There is a theme of uncertainty littered throughout the story, from the reliability of the accused’s narration to the contrary characters and the split personality of the house itself. Everything that happens is projected through the house and so many nannies have previously left feeling threatened as the house could be harbouring something sinister. With so many flawed characters it often adds to more realistic personalities and relationships, but in this case, I found it difficult to empathise and connect with any character as their personalities were all disagreeable and distant.
Sandra and Bill are partners in their own architectural business and constantly travel. In fact, they first leave Rowan alone with the children only 2 days after she starts. Rowan has at best embellished her CV and feels the struggle to maintain the professional image she created and wrestles with bubbling anger that threatens to spill over into how she deals with the children, especially as they continuously test her resolve.
“I hate you too! I wanted to scream after their retreating backs, as they padded quietly away into the media room to fire up Netflix. I hate you too, you vile, creepy little shits!”The plot sets up various possible routes and each offers equal plausibility and opportunity. There is a final twist that I didn’t expect and that deserves a lot of credit as it wasn’t even on my radar.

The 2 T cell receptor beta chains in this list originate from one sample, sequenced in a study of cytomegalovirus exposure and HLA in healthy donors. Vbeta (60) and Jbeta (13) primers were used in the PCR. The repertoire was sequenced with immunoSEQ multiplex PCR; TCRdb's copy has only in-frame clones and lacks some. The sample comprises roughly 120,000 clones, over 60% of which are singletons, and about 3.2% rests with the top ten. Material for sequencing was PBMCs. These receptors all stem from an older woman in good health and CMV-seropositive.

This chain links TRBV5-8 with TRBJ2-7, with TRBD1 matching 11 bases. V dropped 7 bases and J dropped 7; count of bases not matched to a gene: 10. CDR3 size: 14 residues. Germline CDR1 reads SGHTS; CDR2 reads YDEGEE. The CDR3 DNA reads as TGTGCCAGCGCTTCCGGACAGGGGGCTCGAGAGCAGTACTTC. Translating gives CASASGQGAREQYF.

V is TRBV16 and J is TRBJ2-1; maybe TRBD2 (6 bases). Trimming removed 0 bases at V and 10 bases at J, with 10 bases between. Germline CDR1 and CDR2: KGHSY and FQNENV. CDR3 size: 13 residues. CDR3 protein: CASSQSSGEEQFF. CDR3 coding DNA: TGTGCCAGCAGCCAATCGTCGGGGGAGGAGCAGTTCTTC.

The Victorian Smart house, mixed with a dark history, provides a unique canvas to play out a family constantly in flux as nannies are forced to leave until one nanny puts up a battle and a child dies. I felt the pace of the book was slow but the main disappointment was that the characters didn’t cry out to be championed. I would rate 3.5 stars but still recommend the book and I’d like to thank Gallery/Scout Press and NetGalley for providing me with an ARC copy in return for an honest review.
I absolutely loved it! THE TURN OF THE KEY is creepy, twisted, and disturbing, and totally absorbing — a modern-day The Turn of the Screw, but far more entertaining.
Rowan Caine’s new dream job as nanny for the seemingly perfect Elincourt family quickly turned into her worst nightmare. Their remote home in the Scottish Highlands called Heatherbrae House was an unusual hybrid of modern “smart” design and spooky Gothic Victorian. Inside its walls, cameras were watching, machines were listening for your next command, and Rowan was isolated with four young girls and whatever was causing the disturbances at night…
I enjoyed that this book was written in epistolary format, as desperate letters written by Rowan to a lawyer as she’s in prison awaiting trial for murder. The build up of suspense was fantastic, and the ominous atmosphere of Heatherbrae House kept me on edge. Had I been in Rowan’s situation, I would have been scared witless!
THE TURN OF THE KEY is another excellent thriller from Ruth Ware. Highly recommended to fans of eerie modern Gothics.
Disclosure: I received a copy of this book from the publisher through Edelweiss in exchange for an honest review.